Who issues municipal bonds? Why are they issued?
Municipal bonds are debts raised by states, cities, counties, and other government entities. They use the money raised from municipal bonds to build schools, highways, hospitals, sewer systems, and many other projects of use to the public. So, if you are purchasing or investing in a municipal bond, you are lending to these government or quasi-governmental entities. The entities pay you interest at a specified rate, usually at half-yearly intervals, and return the principal (your investment in the municipal bond) upon the municipal bond maturity.
Taxable and tax-exempt municipal bonds.
Municipal bonds can either be taxable or exempt from tax. The advantage of investing in municipal bonds is that the interest income is free of federal income tax and state income taxes, providing you live in the state where the bond is issued. Some states may exempt only a few bonds from taxes and tax the remaining municipal bonds.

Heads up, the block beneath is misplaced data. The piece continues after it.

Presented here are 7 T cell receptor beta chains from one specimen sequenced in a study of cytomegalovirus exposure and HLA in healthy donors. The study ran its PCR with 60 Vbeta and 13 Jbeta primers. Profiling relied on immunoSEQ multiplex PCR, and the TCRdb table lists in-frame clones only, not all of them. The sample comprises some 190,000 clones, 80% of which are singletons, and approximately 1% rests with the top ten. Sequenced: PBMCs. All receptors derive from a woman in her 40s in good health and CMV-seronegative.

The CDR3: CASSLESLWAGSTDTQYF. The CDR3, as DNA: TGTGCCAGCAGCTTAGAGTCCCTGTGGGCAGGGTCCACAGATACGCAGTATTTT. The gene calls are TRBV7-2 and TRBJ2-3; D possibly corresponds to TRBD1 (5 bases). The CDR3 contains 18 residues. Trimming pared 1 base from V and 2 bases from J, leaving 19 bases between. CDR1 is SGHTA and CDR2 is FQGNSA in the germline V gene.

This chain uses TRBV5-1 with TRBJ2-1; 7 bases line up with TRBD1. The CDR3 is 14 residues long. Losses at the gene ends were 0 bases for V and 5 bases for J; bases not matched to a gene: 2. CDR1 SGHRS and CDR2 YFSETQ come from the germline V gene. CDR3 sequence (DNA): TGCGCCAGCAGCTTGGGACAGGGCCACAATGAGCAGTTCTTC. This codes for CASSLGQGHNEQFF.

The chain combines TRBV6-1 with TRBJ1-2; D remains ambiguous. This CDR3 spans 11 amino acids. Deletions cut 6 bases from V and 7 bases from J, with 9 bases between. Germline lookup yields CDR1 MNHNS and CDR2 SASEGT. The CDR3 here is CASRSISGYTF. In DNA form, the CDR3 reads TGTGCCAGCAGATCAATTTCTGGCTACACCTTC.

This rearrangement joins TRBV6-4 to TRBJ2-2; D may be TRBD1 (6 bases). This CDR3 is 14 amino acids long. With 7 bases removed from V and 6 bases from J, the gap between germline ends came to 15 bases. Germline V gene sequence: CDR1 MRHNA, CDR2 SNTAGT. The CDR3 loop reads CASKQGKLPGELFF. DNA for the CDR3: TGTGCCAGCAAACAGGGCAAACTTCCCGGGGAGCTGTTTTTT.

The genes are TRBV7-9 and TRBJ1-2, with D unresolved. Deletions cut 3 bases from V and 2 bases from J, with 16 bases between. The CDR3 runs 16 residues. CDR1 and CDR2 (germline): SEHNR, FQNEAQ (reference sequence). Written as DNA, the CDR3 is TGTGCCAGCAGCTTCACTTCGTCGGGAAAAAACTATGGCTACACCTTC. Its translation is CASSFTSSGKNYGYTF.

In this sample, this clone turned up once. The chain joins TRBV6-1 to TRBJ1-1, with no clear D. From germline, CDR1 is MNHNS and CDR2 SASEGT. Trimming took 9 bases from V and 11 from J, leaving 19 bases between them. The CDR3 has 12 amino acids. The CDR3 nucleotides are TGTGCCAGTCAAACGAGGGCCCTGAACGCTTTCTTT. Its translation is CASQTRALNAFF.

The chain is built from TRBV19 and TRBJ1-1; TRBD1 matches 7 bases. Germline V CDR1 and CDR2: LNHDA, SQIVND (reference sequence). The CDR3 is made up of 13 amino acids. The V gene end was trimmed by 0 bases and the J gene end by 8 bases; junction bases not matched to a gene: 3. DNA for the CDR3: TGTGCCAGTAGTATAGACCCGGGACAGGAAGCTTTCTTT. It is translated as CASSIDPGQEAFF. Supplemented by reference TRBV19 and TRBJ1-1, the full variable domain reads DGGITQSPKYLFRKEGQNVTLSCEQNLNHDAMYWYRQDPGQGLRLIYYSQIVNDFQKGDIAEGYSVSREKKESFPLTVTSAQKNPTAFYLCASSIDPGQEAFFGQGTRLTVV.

How to buy Municipal Bonds
Individuals can buy or invest in municipal bonds when the bonds are originally issued (called buying in the primary market). Or they can buy them in the secondary market (after the bonds have been issued). After deciding on the market you want to buy the municipal bonds from (primary or secondary), call a dealer or banker, who is registered with the Municipal Securities Rule-Making Board. Municipal bonds are sold and traded by dealers in the OTC, or over-the-counter market (this means that they are not exchange-traded).
What do you need to do before buying municipal bonds?
Zero coupon municipal bonds
- Collect a prospectus or offering statement about the municipal bond you want to buy or invest in.
- Understand the risk, return, and other terms and conditions associated with the municipal bond.
- Estimate the tax benefit your investment in the municipal bond will generate.
- After all of this, if satisfied, you can ask the broker to invest.
- Remember, you do not have to pay any commission to the dealer when investing in municipal bonds.
Zero coupon municipal bonds are sold at a discount of the face value. These bonds do not generate any interest for the investor. The investor receives just one lump sum payment upon the bond’s maturity. The payment represents the principal (money invested) and the interest realized on the investment. The difference between the money invested originally and the payment received upon maturity is considered the interest. These are often available at deep discounts to the face value.
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